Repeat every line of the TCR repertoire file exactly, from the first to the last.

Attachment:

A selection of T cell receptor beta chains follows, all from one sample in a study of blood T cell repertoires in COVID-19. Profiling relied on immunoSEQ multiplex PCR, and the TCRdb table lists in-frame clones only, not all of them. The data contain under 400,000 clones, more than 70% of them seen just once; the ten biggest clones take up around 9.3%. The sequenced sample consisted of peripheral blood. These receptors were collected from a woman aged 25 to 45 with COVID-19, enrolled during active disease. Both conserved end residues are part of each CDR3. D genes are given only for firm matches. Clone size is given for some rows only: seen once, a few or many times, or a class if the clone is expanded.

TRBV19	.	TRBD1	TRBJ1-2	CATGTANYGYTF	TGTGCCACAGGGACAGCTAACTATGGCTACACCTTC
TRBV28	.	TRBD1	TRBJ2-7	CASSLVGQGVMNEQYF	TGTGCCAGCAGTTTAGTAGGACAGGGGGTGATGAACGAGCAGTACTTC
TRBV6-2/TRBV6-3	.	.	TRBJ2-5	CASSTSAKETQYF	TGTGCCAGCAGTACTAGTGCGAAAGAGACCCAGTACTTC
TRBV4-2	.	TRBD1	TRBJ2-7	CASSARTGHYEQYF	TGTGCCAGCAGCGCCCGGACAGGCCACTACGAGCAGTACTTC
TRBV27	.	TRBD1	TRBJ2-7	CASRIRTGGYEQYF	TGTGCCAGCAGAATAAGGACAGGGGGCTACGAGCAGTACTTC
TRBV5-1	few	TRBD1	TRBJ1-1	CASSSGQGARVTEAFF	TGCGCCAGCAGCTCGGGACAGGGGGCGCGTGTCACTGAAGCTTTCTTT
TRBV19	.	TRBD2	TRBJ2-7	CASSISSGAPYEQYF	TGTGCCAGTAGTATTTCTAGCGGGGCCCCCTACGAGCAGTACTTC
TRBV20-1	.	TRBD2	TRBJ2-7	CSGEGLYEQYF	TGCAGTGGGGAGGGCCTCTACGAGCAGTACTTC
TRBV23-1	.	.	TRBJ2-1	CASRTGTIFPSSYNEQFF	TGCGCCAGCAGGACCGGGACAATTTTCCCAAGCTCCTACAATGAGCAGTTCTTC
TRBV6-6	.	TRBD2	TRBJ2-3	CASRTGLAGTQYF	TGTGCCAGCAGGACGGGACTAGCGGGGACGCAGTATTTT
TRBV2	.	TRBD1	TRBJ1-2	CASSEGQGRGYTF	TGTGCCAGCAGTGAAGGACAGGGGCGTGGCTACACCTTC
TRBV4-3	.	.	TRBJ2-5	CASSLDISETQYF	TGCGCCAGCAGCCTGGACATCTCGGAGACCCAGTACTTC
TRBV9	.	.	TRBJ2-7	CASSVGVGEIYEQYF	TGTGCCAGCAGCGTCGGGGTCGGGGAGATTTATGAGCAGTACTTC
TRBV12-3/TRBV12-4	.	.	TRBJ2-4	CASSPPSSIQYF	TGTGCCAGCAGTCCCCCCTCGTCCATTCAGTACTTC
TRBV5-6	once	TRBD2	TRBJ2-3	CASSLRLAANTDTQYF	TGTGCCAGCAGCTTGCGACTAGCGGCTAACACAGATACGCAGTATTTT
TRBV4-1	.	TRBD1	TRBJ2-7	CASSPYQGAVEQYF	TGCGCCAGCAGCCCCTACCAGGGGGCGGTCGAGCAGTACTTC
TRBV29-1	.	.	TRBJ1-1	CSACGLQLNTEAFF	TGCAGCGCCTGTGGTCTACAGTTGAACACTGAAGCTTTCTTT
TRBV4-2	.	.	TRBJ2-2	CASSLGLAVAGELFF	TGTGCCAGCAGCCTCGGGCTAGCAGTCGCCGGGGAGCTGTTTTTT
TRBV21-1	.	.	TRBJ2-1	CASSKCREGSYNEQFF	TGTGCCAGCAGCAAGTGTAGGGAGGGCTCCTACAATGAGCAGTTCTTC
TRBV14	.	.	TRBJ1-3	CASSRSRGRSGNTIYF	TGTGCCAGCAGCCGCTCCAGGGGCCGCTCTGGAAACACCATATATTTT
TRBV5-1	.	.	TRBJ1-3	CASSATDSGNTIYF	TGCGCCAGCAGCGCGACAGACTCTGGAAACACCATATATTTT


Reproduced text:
A selection of T cell receptor beta chains follows, all from one sample in a study of blood T cell repertoires in COVID-19. Profiling relied on immunoSEQ multiplex PCR, and the TCRdb table lists in-frame clones only, not all of them. The data contain under 400,000 clones, more than 70% of them seen just once; the ten biggest clones take up around 9.3%. The sequenced sample consisted of peripheral blood. These receptors were collected from a woman aged 25 to 45 with COVID-19, enrolled during active disease. Both conserved end residues are part of each CDR3. D genes are given only for firm matches. Clone size is given for some rows only: seen once, a few or many times, or a class if the clone is expanded.

TRBV19	.	TRBD1	TRBJ1-2	CATGTANYGYTF	TGTGCCACAGGGACAGCTAACTATGGCTACACCTTC
TRBV28	.	TRBD1	TRBJ2-7	CASSLVGQGVMNEQYF	TGTGCCAGCAGTTTAGTAGGACAGGGGGTGATGAACGAGCAGTACTTC
TRBV6-2/TRBV6-3	.	.	TRBJ2-5	CASSTSAKETQYF	TGTGCCAGCAGTACTAGTGCGAAAGAGACCCAGTACTTC
TRBV4-2	.	TRBD1	TRBJ2-7	CASSARTGHYEQYF	TGTGCCAGCAGCGCCCGGACAGGCCACTACGAGCAGTACTTC
TRBV27	.	TRBD1	TRBJ2-7	CASRIRTGGYEQYF	TGTGCCAGCAGAATAAGGACAGGGGGCTACGAGCAGTACTTC
TRBV5-1	few	TRBD1	TRBJ1-1	CASSSGQGARVTEAFF	TGCGCCAGCAGCTCGGGACAGGGGGCGCGTGTCACTGAAGCTTTCTTT
TRBV19	.	TRBD2	TRBJ2-7	CASSISSGAPYEQYF	TGTGCCAGTAGTATTTCTAGCGGGGCCCCCTACGAGCAGTACTTC
TRBV20-1	.	TRBD2	TRBJ2-7	CSGEGLYEQYF	TGCAGTGGGGAGGGCCTCTACGAGCAGTACTTC
TRBV23-1	.	.	TRBJ2-1	CASRTGTIFPSSYNEQFF	TGCGCCAGCAGGACCGGGACAATTTTCCCAAGCTCCTACAATGAGCAGTTCTTC
TRBV6-6	.	TRBD2	TRBJ2-3	CASRTGLAGTQYF	TGTGCCAGCAGGACGGGACTAGCGGGGACGCAGTATTTT
TRBV2	.	TRBD1	TRBJ1-2	CASSEGQGRGYTF	TGTGCCAGCAGTGAAGGACAGGGGCGTGGCTACACCTTC
TRBV4-3	.	.	TRBJ2-5	CASSLDISETQYF	TGCGCCAGCAGCCTGGACATCTCGGAGACCCAGTACTTC
TRBV9	.	.	TRBJ2-7	CASSVGVGEIYEQYF	TGTGCCAGCAGCGTCGGGGTCGGGGAGATTTATGAGCAGTACTTC
TRBV12-3/TRBV12-4	.	.	TRBJ2-4	CASSPPSSIQYF	TGTGCCAGCAGTCCCCCCTCGTCCATTCAGTACTTC
TRBV5-6	once	TRBD2	TRBJ2-3	CASSLRLAANTDTQYF	TGTGCCAGCAGCTTGCGACTAGCGGCTAACACAGATACGCAGTATTTT
TRBV4-1	.	TRBD1	TRBJ2-7	CASSPYQGAVEQYF	TGCGCCAGCAGCCCCTACCAGGGGGCGGTCGAGCAGTACTTC
TRBV29-1	.	.	TRBJ1-1	CSACGLQLNTEAFF	TGCAGCGCCTGTGGTCTACAGTTGAACACTGAAGCTTTCTTT
TRBV4-2	.	.	TRBJ2-2	CASSLGLAVAGELFF	TGTGCCAGCAGCCTCGGGCTAGCAGTCGCCGGGGAGCTGTTTTTT
TRBV21-1	.	.	TRBJ2-1	CASSKCREGSYNEQFF	TGTGCCAGCAGCAAGTGTAGGGAGGGCTCCTACAATGAGCAGTTCTTC
TRBV14	.	.	TRBJ1-3	CASSRSRGRSGNTIYF	TGTGCCAGCAGCCGCTCCAGGGGCCGCTCTGGAAACACCATATATTTT
TRBV5-1	.	.	TRBJ1-3	CASSATDSGNTIYF	TGCGCCAGCAGCGCGACAGACTCTGGAAACACCATATATTTT